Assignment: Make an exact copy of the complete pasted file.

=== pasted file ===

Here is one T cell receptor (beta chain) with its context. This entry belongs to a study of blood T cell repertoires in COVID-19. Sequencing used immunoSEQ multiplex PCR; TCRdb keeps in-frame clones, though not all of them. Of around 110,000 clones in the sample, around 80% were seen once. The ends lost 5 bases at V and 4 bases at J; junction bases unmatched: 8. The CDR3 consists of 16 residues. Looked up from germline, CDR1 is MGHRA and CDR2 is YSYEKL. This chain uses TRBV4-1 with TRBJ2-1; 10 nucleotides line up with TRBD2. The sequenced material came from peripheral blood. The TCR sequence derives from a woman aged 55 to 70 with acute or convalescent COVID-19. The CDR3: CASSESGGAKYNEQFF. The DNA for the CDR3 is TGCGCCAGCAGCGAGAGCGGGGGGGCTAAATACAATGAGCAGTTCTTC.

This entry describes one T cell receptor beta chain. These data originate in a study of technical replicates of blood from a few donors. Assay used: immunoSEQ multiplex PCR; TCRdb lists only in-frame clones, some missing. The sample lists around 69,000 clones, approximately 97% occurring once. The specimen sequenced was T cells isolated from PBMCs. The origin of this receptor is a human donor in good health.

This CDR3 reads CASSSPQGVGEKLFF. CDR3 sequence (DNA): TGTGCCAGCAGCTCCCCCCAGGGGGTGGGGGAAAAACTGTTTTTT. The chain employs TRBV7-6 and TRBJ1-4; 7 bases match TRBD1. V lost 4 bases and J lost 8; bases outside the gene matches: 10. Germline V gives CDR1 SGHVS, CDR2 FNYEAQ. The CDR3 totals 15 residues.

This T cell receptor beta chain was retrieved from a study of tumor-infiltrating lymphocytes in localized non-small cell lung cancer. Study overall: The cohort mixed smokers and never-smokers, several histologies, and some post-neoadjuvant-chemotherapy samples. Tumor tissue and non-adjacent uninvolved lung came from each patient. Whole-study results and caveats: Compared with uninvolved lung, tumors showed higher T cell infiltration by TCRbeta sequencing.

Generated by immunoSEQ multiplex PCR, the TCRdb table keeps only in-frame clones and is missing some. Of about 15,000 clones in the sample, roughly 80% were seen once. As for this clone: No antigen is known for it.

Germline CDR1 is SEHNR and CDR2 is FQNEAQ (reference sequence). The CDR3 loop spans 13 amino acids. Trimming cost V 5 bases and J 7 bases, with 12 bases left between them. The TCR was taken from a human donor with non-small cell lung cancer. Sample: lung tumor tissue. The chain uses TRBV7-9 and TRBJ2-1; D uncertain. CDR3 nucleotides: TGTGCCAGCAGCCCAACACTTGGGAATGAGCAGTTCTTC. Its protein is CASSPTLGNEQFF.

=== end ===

Here is one T cell receptor (beta chain) with its context. This entry belongs to a study of blood T cell repertoires in COVID-19. Sequencing used immunoSEQ multiplex PCR; TCRdb keeps in-frame clones, though not all of them. Of around 110,000 clones in the sample, around 80% were seen once. The ends lost 5 bases at V and 4 bases at J; junction bases unmatched: 8. The CDR3 consists of 16 residues. Looked up from germline, CDR1 is MGHRA and CDR2 is YSYEKL. This chain uses TRBV4-1 with TRBJ2-1; 10 nucleotides line up with TRBD2. The sequenced material came from peripheral blood. The TCR sequence derives from a woman aged 55 to 70 with acute or convalescent COVID-19. The CDR3: CASSESGGAKYNEQFF. The DNA for the CDR3 is TGCGCCAGCAGCGAGAGCGGGGGGGCTAAATACAATGAGCAGTTCTTC.

This entry describes one T cell receptor beta chain. These data originate in a study of technical replicates of blood from a few donors. Assay used: immunoSEQ multiplex PCR; TCRdb lists only in-frame clones, some missing. The sample lists around 69,000 clones, approximately 97% occurring once. The specimen sequenced was T cells isolated from PBMCs. The origin of this receptor is a human donor in good health.

This CDR3 reads CASSSPQGVGEKLFF. CDR3 sequence (DNA): TGTGCCAGCAGCTCCCCCCAGGGGGTGGGGGAAAAACTGTTTTTT. The chain employs TRBV7-6 and TRBJ1-4; 7 bases match TRBD1. V lost 4 bases and J lost 8; bases outside the gene matches: 10. Germline V gives CDR1 SGHVS, CDR2 FNYEAQ. The CDR3 totals 15 residues.

This T cell receptor beta chain was retrieved from a study of tumor-infiltrating lymphocytes in localized non-small cell lung cancer. Study overall: The cohort mixed smokers and never-smokers, several histologies, and some post-neoadjuvant-chemotherapy samples. Tumor tissue and non-adjacent uninvolved lung came from each patient. Whole-study results and caveats: Compared with uninvolved lung, tumors showed higher T cell infiltration by TCRbeta sequencing.

Generated by immunoSEQ multiplex PCR, the TCRdb table keeps only in-frame clones and is missing some. Of about 15,000 clones in the sample, roughly 80% were seen once. As for this clone: No antigen is known for it.

Germline CDR1 is SEHNR and CDR2 is FQNEAQ (reference sequence). The CDR3 loop spans 13 amino acids. Trimming cost V 5 bases and J 7 bases, with 12 bases left between them. The TCR was taken from a human donor with non-small cell lung cancer. Sample: lung tumor tissue. The chain uses TRBV7-9 and TRBJ2-1; D uncertain. CDR3 nucleotides: TGTGCCAGCAGCCCAACACTTGGGAATGAGCAGTTCTTC. Its protein is CASSPTLGNEQFF.